Is the Asian seasoning soy sauce healthy? Asian cuisine enjoys great popularity in this country. But is seasoning with soy sauce healthy? We have compiled all the information on this topic for you.
Soy sauce for health in summary
- As with almost all foods, whether soy sauce is healthy is not so easy to answer. Here’s what you should know about the Asian seasoning:
- Asian soy sauce contains a lot of protein, no fat, and very few calories. Valuable amino acids make the condiment healthy.
- In addition, traditional soy sauce has heaps of antioxidants – but these only develop their effect in large quantities.
- By the way, the industrially produced products widely used in this country lack these antioxidants. Instead, chemical substances are used in production to skip the usual ripening process of the traditional sauce.
- The soy sauces are also often mixed with less healthy flavors, sugar as well as preservatives.
- Dark sauces contain relatively high salt, so we should only enjoy them in small amounts. However, they are safe for seasoning Asian dishes.
How healthy is soy sauce?
Is the Asian seasoning soy sauce healthy? Traditionally produced soy sauce can be called fit. It contains no fat, only a few calories, but a lot of protein due to the soybeans. Studies also showed that traditional sauce is rich in valuable antioxidants that fight free radicals in the body. However, the industrially produced products you can buy in the supermarket usually lack these antioxidants.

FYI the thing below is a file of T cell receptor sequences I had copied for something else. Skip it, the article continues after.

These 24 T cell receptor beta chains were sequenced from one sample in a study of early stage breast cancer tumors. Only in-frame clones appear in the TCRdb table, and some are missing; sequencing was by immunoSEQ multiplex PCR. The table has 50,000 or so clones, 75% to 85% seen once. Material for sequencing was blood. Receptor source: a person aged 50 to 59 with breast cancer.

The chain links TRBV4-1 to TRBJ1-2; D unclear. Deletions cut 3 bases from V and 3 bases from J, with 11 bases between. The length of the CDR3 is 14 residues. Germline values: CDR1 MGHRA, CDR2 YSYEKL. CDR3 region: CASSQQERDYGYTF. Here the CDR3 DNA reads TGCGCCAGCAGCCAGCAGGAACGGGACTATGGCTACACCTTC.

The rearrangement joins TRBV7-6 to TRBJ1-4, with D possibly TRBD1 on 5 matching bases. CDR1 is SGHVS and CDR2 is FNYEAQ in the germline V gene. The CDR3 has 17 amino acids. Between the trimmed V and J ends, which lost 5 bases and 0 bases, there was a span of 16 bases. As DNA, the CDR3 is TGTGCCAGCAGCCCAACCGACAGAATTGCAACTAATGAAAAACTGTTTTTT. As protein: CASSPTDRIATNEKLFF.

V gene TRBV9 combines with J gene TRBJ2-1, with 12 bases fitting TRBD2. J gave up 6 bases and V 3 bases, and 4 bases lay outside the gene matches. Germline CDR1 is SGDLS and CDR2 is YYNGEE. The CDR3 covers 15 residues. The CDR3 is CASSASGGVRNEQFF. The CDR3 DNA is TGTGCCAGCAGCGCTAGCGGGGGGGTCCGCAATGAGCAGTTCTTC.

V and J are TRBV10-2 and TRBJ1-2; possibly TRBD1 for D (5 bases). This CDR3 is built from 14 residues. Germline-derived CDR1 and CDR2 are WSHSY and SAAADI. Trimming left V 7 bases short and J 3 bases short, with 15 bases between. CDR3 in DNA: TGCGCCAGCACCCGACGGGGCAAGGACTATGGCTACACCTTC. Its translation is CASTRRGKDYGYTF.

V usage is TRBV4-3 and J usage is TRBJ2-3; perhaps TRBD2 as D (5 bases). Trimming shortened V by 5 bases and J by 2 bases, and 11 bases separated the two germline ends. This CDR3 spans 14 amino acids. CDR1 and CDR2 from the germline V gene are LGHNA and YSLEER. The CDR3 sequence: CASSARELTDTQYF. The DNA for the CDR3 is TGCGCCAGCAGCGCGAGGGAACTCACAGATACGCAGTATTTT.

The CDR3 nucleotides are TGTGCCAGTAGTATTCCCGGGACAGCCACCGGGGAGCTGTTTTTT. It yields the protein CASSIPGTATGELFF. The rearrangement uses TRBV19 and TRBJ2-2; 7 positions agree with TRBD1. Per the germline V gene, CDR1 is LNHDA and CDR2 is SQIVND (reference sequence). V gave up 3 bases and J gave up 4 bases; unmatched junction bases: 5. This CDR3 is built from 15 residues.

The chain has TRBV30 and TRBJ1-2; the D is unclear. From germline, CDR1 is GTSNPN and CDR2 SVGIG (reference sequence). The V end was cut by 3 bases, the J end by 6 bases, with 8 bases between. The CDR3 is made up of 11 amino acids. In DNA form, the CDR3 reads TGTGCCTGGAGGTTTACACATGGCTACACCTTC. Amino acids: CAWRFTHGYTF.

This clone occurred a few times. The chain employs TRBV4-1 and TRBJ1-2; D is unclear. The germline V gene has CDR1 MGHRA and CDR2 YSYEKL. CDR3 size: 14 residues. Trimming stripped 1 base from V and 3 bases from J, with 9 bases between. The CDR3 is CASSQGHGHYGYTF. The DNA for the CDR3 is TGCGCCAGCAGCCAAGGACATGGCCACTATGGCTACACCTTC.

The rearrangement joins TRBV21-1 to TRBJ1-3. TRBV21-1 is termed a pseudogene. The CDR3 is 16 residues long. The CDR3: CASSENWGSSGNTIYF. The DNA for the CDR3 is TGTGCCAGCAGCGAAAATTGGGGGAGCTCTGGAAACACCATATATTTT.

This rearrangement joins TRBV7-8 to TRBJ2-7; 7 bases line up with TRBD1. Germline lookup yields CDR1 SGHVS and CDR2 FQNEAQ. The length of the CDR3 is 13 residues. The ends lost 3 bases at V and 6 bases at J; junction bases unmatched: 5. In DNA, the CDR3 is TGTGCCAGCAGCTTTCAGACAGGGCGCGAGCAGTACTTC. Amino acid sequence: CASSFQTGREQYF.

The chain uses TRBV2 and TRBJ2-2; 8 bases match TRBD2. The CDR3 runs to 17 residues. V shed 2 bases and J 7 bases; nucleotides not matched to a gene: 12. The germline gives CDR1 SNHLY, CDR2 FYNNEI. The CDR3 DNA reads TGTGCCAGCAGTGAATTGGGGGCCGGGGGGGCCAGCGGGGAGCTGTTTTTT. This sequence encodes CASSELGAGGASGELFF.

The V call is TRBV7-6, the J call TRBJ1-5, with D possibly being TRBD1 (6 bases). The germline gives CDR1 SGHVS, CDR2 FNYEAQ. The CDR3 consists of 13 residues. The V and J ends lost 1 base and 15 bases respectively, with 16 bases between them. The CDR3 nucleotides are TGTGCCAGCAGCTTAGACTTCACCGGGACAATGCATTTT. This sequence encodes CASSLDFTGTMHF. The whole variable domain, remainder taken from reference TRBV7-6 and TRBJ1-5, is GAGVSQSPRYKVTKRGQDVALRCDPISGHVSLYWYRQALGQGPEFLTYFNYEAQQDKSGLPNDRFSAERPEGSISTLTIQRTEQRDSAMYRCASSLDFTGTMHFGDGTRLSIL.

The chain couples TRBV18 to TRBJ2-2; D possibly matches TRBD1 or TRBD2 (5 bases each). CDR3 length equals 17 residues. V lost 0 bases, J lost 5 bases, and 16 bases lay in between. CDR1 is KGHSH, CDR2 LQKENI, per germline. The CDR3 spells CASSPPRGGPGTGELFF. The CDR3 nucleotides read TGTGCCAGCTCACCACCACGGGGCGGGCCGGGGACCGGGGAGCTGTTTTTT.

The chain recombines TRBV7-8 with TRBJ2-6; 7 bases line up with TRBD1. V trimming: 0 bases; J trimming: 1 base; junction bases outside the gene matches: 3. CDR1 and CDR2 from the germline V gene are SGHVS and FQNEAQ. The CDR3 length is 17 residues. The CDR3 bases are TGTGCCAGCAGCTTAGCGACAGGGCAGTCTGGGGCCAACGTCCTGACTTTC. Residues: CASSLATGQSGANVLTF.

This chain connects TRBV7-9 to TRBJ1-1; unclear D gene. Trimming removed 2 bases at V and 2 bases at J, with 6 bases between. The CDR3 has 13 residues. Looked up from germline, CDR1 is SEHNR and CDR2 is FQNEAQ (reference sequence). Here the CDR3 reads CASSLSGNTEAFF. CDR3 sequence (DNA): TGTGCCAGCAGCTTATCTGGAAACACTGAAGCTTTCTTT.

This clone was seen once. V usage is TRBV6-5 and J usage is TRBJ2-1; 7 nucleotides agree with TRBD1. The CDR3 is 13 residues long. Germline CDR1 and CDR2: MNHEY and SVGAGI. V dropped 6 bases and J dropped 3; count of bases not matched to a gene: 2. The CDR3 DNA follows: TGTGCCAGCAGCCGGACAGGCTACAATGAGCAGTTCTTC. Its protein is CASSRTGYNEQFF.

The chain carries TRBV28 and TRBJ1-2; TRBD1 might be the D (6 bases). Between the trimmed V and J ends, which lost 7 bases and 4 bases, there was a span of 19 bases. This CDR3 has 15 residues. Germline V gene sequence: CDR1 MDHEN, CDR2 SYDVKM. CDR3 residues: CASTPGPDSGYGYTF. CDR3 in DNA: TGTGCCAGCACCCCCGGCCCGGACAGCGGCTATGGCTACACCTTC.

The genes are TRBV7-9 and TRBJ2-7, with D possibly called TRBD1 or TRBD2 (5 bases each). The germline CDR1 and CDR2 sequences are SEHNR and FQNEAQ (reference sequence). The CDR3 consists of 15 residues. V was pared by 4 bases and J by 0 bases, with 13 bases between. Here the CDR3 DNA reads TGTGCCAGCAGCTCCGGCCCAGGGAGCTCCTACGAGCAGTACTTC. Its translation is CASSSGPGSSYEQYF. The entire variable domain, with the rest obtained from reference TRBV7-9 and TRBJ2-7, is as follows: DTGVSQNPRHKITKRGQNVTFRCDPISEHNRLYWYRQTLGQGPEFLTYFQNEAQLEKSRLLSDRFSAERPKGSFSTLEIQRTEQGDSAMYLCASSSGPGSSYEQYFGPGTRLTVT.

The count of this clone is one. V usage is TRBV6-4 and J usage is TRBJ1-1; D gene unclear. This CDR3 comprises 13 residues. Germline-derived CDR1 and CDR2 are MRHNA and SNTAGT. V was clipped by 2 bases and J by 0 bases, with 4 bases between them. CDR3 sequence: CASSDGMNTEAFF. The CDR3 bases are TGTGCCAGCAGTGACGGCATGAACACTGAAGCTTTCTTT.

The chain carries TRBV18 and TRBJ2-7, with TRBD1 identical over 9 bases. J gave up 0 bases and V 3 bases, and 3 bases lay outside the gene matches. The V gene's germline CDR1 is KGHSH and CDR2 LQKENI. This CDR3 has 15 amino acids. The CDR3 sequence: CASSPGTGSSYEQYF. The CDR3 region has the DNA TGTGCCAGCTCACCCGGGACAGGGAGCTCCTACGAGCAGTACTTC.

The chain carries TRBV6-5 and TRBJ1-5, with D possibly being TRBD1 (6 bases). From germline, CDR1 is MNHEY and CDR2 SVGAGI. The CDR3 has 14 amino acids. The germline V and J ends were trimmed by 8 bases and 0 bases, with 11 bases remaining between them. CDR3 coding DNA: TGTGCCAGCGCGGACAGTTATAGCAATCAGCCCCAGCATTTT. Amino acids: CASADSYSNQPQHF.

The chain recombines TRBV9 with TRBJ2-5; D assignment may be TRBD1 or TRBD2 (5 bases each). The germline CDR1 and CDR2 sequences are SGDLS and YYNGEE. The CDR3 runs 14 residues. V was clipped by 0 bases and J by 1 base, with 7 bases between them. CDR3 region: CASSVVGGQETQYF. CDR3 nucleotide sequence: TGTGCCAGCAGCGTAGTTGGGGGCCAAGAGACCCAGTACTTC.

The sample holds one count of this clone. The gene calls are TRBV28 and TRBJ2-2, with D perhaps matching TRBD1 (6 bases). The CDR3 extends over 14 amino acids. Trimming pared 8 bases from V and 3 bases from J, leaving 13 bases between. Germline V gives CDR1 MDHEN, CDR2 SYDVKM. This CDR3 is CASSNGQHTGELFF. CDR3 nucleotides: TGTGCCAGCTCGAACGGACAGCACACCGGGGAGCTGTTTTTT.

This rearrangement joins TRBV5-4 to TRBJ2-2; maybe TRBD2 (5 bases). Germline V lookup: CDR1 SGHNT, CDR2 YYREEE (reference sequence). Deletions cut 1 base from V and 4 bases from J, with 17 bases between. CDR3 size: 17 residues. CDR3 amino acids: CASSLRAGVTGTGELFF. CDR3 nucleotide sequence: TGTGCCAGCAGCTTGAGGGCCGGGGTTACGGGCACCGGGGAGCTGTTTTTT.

Less healthy is the high salt content of 13 percent. So it would help if you consumed soy sauce only in moderation. For seasoning, however, it is healthier than pure salt, which you can do without in this case. Soy sauce is also not fit for people with histamine intolerance, as it contains a lot of histamines, as do most ready-made products.
In addition, many of the soy sauces you can buy in the supermarket are not natural and contain unhealthy additives such as sugar and glutamate or preservatives.
Small Amounts Are Safe
Traditionally produced Japanese soy sauce contains health-promoting ingredients often missing in industrially produced sauces. Soy sauce is safe for seasoning dishes in small amounts, but we should not consume it in excess due to its high salt content. Instead, these contain unhealthy additives. If possible, reach for soy sauce of organic quality.
How unhealthy is soy sauce?